Status: Offline
Points: 5087

The only criterion I have for keeping a scope is repeatablity. When first purchased I put it on a gun of known accuracy and using known handloads, the scope must shoot an inital sub min. group. (usually no problem). 8 clicks to the right 3 shots submin. 8 clicks down sub-min 8 clicks to the left sub-min. Now the hard part, 8 clicks up and the better be in the same hole or the scope gets traded, no back to the factory BS (been there done that). I've had high dollar scopes that failed this test (almost at least once in every brand)  and played around with the factory warranty stuff. The disturbing part is that I've had supposedly cheap scopes that have passed amazingly(Simmons Aetec, Bushnell 6X18, Leo rifleman 4X12). I would think that the odds would be in my favor by paying top dollar. Perhaps in the long run they will, but trading in a high priced scope causes a greater degree of skinning than a cheaper, one and for the price one can usually try 2 low priced spreads which puts the proability back in my favor. The criteria I have selected takes in a lot of factors to work- resolution, clarity, mechanical stuff, and therefore does not rest on some single factor. I'm sure there are many shooters out there who have such and such 4 figure dollar scope that works for them every time. When they get tired of it I'll be glad to give it a new home. I can't do that for the some odd 50 long guns I have.

2nd question. Burris used to make some really fine fixed looong scopes. Shooters today do not (as reflected by even your question) want long scopes and the market is in shorter scopes. Bushnell is just big enough however to buck this market trend an still offer in the 4200 probably the best buy in this dollar range. (and in my opinion better than some $200 more scopes).

Post Options Post Options   Thanks (0) Thanks(0)     Back to Top Direct Link To This Post Posted: October/29/2004 at 17:03
Fist of Freedom View Drop Down
Optics GrassHopper
Optics GrassHopper


Joined: October/17/2004
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Points: 7
Howdy bryansd8! ...I'll take my 'pot-shot' at your scope-length question now. It's quite easy to forget that the field of optics design is a world of compromise. The longish answer to your question is that, all else being equal, one of the surest, and least complicated ways to achieve adequate optical correction is to lengthen the distance between the elements of the optical design ( in our case, a telescopic sight ). More distance between the elements reduces the amount of "bending (angle-wise)" of the light path required to render an acceptable target image.  Also, a longer scope design can be less expensive to produce because it generally reduces the number of optical elements needed to correct the various aberrations and distortions which the manufacturer must overcome in order to achieve a product us shooters will buy!   This expains why earlier telescopic sights, such as those used in the Civil War, were extremely long. Conversely, as the optical design is shortened, more optical elements are generally required, and higher-quality glass is oftentimes needed, to control and correct the stream of light passing through the scope. And now, with all the above said -the short answer to your question: Reasonably priced scope, mid-grade glass& coatings, with sound construction and a good sight picture: Long Tube.   Hope this helps, partner.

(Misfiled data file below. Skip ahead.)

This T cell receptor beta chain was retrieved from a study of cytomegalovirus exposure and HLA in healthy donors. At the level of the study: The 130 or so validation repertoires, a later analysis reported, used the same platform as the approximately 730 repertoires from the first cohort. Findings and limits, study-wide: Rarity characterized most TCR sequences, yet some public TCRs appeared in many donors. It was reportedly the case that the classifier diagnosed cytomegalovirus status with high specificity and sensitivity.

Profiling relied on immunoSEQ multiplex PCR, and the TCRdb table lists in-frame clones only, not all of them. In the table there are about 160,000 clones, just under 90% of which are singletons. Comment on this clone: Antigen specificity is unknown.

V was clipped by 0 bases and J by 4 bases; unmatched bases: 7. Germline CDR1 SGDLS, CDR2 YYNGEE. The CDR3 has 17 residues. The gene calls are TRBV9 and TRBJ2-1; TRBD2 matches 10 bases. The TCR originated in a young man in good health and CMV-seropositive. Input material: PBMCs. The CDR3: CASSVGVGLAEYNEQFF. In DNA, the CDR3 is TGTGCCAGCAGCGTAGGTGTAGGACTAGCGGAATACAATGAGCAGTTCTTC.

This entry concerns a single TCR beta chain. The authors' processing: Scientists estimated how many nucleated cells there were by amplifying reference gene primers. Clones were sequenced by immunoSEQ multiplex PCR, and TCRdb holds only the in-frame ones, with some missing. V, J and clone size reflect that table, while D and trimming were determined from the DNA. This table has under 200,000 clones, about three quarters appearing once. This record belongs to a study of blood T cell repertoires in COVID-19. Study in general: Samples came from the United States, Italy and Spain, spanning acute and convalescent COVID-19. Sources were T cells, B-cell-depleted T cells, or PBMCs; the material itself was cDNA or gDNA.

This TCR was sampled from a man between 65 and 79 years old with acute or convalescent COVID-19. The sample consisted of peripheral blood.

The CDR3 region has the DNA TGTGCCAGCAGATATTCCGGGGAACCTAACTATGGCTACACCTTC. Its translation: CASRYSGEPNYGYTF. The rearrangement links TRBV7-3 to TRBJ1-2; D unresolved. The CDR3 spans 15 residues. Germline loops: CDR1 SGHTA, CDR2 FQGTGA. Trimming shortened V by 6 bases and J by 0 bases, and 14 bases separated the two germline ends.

Post Options Post Options   Thanks (0) Thanks(0)     Back to Top Direct Link To This Post Posted: October/30/2004 at 12:06
bryansd8 View Drop Down
Optics GrassHopper
Optics GrassHopper


Joined: October/29/2004
Location: United States
Status: Offline
Points: 13
Dale Clipper and Fist...you guys rock!
Thank you for your explanation on all this. It makes sense. I took Dales word and checked out the Banner 6-18x50 and it
was a nice scope. Obviously the coatings/glass were of $130 quality, but it was a nice scope. I'm getting something...3200 or
4200 for a DPMS varmint upper. With a Leupold LR 6-20x50 I squeaked out about 1/2" groups. But I moved the scope to a
Savage tactical. Soooo...the .223 needs a good, solid, reliable, high-resolution scope.

Thanks dudes!
—Bryansd8